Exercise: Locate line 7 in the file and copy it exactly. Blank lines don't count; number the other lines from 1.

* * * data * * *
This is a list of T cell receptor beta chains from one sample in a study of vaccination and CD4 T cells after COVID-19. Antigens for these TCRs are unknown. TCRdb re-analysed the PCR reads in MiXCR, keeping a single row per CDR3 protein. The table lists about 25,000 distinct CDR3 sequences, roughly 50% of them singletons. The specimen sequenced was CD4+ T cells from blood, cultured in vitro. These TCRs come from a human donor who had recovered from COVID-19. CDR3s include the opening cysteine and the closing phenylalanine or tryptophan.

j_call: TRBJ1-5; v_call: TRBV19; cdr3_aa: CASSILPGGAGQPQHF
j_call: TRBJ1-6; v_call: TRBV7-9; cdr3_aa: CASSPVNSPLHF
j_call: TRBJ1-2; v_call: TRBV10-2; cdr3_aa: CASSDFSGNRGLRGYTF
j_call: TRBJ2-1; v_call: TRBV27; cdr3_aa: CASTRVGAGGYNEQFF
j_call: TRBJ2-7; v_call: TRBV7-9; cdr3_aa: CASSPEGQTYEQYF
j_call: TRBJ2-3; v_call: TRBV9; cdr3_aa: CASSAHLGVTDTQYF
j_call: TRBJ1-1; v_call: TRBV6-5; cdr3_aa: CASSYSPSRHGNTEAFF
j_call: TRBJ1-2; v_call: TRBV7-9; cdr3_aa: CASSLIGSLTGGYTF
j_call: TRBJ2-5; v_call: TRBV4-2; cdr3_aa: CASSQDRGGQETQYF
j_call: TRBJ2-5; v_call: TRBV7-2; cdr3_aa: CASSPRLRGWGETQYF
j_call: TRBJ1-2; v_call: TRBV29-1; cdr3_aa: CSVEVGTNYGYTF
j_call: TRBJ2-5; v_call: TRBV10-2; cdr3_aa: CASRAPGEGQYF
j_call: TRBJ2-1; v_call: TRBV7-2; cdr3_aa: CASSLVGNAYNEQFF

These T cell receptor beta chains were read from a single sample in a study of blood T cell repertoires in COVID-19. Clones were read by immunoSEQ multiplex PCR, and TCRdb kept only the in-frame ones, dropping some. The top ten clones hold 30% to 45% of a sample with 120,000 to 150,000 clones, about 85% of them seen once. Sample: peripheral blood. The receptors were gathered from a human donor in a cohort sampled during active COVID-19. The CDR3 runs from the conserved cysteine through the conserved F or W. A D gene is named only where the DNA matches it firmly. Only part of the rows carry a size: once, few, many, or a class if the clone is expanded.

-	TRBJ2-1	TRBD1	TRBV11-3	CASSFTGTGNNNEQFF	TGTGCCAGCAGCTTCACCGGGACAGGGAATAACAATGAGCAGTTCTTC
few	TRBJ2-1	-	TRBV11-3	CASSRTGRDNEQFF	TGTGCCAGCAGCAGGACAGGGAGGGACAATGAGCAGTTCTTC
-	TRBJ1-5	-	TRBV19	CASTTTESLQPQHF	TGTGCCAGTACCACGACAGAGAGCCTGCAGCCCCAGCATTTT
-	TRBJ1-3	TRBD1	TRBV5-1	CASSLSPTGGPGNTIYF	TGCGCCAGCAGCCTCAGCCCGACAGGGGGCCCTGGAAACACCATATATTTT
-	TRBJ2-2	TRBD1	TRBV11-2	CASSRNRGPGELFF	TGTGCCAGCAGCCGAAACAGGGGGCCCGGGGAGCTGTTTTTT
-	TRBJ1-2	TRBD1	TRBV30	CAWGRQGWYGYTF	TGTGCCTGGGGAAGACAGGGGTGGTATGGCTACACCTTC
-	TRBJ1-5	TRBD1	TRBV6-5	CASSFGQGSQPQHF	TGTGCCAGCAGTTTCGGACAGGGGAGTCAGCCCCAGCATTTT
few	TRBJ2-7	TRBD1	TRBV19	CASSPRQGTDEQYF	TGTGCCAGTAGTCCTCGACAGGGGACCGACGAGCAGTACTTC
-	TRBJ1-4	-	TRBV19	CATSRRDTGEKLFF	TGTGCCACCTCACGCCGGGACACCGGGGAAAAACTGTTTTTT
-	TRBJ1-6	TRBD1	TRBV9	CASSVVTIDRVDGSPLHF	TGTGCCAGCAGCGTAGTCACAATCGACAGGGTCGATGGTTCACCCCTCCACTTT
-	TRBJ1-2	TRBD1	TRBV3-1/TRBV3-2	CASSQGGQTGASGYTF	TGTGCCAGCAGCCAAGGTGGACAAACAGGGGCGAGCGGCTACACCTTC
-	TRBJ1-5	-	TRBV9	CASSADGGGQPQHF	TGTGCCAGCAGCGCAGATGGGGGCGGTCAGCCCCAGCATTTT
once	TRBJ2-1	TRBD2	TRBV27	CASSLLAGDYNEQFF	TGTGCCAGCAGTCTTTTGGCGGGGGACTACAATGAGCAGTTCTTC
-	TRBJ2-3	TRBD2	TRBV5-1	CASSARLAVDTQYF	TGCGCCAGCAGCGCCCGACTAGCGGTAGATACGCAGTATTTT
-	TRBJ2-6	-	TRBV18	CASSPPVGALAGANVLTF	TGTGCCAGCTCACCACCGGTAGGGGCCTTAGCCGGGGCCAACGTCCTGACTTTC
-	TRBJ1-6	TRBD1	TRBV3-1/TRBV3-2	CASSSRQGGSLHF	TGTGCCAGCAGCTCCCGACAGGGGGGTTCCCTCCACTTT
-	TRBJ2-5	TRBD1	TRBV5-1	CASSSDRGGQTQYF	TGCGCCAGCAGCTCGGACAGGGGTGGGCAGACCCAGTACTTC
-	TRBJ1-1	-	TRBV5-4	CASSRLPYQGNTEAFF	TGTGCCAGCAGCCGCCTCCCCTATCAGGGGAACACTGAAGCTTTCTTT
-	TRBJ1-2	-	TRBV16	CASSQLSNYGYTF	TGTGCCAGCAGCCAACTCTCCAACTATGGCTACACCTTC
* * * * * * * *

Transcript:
j_call: TRBJ2-3; v_call: TRBV9; cdr3_aa: CASSAHLGVTDTQYF